Yes, It's probably a style that hasn't crossed your mind very often. It is seldom heard on the radio, its Grammy's are all but ignored and, yes, it can be a difficult music to understand. It is important to understand where Jazz comes from, to truly appreciate it. Since I see very few fans besides myself, I figured it would be helpful to do a take, not only to promote this entertaining and enlightening music style, but also explain where its roots come from, as people often find it hard to understand, and respect, I think because it is often misrepresented. Though there are many different "schools" of jazz, listeners hear freeform for the first time and decide the entire genre is not for them. So open your ears, minds, and grab a bottle of Chateau Margaux 2000, and enjoy!
*Not to burst your bubbles, but Kenny G and Frank Sinatra do not fit into this genre of music*
Jazz was a style that combined the very popular big-band movements of the early 20th century, and folded the compositions into fake-books around the depression. Fake-books were small snippets and stiffens illegally taken from copyrighted music that big band musicians would use in improvisation. As a band member, you would seek out other musicians who would write licks and phrases from certain music, so that you could memorize them, and be more fluid on your instrument, pulling them from memory and combining them into an orchestration.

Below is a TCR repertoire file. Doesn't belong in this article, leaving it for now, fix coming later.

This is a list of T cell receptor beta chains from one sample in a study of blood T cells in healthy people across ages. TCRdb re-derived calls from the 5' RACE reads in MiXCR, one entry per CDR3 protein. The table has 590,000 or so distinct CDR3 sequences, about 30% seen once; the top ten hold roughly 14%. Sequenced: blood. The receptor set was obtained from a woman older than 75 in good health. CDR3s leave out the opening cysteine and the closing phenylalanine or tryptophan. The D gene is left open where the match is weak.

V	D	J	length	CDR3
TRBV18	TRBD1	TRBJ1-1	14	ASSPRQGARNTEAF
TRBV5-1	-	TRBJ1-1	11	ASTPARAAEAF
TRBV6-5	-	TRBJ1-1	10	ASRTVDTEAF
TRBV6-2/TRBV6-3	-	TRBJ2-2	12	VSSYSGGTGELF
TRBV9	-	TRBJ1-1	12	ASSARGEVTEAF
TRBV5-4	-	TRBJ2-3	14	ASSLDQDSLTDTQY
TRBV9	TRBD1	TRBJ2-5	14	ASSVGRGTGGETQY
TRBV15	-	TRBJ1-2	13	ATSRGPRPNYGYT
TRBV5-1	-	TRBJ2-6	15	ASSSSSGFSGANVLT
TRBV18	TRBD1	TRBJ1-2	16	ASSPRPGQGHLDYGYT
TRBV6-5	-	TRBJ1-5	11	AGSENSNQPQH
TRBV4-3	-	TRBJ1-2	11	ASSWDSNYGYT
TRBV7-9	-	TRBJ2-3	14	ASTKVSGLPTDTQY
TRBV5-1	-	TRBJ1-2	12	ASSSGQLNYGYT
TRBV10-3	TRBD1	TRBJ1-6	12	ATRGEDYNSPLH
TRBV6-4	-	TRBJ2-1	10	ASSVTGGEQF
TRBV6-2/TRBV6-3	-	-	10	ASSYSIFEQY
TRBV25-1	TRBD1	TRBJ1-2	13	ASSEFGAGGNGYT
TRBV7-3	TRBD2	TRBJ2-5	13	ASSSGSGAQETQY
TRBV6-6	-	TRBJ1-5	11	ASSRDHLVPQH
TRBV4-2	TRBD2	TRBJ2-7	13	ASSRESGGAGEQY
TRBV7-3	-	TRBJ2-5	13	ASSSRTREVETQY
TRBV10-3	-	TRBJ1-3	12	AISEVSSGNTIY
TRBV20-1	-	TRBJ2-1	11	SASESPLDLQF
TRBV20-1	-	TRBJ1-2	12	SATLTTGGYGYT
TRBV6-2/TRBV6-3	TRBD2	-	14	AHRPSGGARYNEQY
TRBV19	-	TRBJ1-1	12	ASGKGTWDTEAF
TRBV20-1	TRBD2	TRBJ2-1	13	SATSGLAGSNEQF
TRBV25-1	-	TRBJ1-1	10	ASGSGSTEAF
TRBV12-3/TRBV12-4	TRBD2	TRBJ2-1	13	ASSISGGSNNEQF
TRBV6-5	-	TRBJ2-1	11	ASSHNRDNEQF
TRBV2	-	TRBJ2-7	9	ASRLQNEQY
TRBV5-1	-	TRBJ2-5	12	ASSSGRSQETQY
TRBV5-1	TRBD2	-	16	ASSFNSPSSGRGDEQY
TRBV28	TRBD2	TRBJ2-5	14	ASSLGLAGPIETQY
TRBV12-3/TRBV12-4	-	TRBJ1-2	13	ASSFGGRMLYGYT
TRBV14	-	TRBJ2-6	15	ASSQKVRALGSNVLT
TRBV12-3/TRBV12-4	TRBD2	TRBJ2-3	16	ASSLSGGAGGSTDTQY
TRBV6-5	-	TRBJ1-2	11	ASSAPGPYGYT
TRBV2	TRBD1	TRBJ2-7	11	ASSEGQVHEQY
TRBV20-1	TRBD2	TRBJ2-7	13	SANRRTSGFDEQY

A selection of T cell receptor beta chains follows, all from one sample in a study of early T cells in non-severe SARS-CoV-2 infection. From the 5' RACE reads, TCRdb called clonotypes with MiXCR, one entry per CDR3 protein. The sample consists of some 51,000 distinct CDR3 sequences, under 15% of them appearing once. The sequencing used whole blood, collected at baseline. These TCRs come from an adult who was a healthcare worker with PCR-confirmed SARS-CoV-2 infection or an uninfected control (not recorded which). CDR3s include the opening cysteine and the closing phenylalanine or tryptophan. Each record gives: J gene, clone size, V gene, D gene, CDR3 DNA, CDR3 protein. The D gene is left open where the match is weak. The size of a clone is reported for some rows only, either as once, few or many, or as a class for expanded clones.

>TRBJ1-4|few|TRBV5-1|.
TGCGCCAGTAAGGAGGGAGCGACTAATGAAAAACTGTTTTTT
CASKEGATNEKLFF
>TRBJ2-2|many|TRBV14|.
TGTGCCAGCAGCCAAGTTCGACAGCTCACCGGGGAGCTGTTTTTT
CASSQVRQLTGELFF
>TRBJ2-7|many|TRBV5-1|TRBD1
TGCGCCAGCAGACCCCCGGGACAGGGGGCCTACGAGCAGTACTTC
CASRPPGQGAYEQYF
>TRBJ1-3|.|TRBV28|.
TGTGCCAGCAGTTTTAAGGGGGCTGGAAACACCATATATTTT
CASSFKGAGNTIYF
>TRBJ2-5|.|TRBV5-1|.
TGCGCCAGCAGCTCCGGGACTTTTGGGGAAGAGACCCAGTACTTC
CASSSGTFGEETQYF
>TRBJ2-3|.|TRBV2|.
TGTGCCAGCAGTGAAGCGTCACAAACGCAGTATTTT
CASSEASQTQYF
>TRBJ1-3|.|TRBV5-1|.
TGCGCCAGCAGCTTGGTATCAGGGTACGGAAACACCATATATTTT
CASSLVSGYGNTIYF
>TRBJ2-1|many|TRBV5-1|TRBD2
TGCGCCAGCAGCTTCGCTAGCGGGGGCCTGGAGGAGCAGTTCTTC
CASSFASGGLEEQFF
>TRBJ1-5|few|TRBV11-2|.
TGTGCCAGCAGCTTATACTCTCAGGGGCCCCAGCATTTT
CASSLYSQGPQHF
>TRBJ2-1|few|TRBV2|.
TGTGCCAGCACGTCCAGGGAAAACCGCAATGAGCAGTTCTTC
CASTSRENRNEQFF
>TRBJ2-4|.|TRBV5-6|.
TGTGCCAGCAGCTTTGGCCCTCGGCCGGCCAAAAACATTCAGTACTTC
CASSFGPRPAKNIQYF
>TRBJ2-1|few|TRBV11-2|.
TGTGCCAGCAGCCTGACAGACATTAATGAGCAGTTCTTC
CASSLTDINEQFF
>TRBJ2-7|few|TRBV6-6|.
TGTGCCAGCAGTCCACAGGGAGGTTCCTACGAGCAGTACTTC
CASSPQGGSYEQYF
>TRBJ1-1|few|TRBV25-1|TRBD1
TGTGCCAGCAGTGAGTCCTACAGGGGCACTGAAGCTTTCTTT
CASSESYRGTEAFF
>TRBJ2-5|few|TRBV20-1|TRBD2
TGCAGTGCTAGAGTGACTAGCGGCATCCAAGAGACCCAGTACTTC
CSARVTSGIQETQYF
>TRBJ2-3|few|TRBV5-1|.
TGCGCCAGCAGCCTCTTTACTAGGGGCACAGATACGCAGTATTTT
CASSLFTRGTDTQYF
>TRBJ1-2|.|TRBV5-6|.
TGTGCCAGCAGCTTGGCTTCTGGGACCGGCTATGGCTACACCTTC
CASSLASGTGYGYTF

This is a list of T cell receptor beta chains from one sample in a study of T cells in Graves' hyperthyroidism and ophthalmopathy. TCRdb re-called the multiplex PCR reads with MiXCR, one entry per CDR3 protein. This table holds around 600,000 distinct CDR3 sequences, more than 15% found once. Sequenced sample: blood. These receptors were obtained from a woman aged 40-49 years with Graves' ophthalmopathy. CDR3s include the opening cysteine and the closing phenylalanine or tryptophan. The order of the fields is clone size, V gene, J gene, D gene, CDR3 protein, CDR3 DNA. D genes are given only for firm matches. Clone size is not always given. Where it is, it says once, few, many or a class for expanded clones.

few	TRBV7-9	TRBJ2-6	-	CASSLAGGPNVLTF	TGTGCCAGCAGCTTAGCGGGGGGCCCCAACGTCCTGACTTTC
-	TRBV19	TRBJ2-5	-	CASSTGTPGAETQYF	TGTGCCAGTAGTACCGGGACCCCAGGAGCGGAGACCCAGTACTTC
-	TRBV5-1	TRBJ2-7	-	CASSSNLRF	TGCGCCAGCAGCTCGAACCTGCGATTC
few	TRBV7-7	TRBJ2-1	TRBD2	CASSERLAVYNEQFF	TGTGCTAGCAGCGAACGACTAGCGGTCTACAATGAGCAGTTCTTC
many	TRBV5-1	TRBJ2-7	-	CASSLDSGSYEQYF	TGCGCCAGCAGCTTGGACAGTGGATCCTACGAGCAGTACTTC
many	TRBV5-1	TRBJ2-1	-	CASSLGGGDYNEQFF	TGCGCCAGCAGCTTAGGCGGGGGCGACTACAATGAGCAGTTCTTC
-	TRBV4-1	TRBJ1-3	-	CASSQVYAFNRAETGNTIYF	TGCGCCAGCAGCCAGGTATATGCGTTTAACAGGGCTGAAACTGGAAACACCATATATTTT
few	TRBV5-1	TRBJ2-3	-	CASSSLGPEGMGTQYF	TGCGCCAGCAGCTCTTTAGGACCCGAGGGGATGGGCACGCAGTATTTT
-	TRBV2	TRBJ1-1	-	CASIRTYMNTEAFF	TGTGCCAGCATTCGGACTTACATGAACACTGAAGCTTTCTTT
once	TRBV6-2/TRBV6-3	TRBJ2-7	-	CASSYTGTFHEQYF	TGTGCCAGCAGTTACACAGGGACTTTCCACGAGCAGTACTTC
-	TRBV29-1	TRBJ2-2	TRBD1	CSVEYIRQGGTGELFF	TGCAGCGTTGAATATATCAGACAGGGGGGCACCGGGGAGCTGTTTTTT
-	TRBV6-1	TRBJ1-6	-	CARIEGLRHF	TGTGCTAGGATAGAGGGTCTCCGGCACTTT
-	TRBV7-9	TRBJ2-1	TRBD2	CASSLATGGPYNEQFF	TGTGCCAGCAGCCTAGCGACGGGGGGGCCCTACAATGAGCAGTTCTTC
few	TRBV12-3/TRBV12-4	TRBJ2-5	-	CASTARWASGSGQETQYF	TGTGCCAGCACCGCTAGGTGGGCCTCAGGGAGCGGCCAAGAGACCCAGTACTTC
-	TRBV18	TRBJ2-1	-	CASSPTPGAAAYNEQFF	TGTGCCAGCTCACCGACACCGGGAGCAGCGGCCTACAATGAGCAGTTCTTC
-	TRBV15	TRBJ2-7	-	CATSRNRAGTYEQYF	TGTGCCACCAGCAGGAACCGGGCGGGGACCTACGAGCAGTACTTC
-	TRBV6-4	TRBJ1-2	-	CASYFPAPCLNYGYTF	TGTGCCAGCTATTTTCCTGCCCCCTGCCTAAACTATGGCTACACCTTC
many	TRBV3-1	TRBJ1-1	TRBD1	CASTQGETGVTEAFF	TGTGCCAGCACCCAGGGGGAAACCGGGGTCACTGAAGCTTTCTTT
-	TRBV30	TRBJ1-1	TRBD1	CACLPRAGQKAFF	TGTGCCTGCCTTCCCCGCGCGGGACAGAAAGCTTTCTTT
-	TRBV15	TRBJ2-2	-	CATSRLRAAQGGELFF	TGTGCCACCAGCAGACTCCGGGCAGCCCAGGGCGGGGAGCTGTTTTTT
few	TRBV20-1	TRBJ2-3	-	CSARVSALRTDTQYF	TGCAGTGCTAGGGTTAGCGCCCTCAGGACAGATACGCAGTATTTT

Composers of big bands, like the Glenn Miller Orchestra, would write small pieces for the big band, and individual musicians would improvise over them in a solo setting. Benny Goodman was very popular for this style of playing over big bands. In this clip you will notice the complicated twists of different sections of the orchestra. You will also hear that Benny Goodman does not miss a note, but often takes time to consider his next musical innuendo. The concept of silence in Jazz is often more important than the playing itself, taking tasteful breaks and knowing where to place them is extraordinarily subject. Also regard the call and response of the different instrument sections wherein the trombones may blast a phrase, and the alto sax and trumpets repeat the phrase back.
The Harlem renaissance took place in the 1920's where a new brand of musicians were popular pieces from George Gershwin and other American concert artists, playing them in a solo setting as a melody instrument and using their improvisation skills, and themes from African-American soul, and southern folk. This was increasingly popular among the New Orleans crowd, who consider their city, the birthplace of Jazz. If you listen to New Orleans jazz music from this era, you will notice the separation between the orchestration. Instruments in this type of music had their own parts loosely based on the vocal music. It almost sounds like polka, the way the tuba plays the bassline. In this style of music, all of the instruments have their own part, but because of the smaller orchestra setting and fluid bassline, they are free to improvise during the song itself. This further drives the call and response themes, as well as adding more of a feel of looseness to the overall quality. Also regard that the music has a sort of dramatic opus to it, as though it comes from a musical, with the banter between the singers.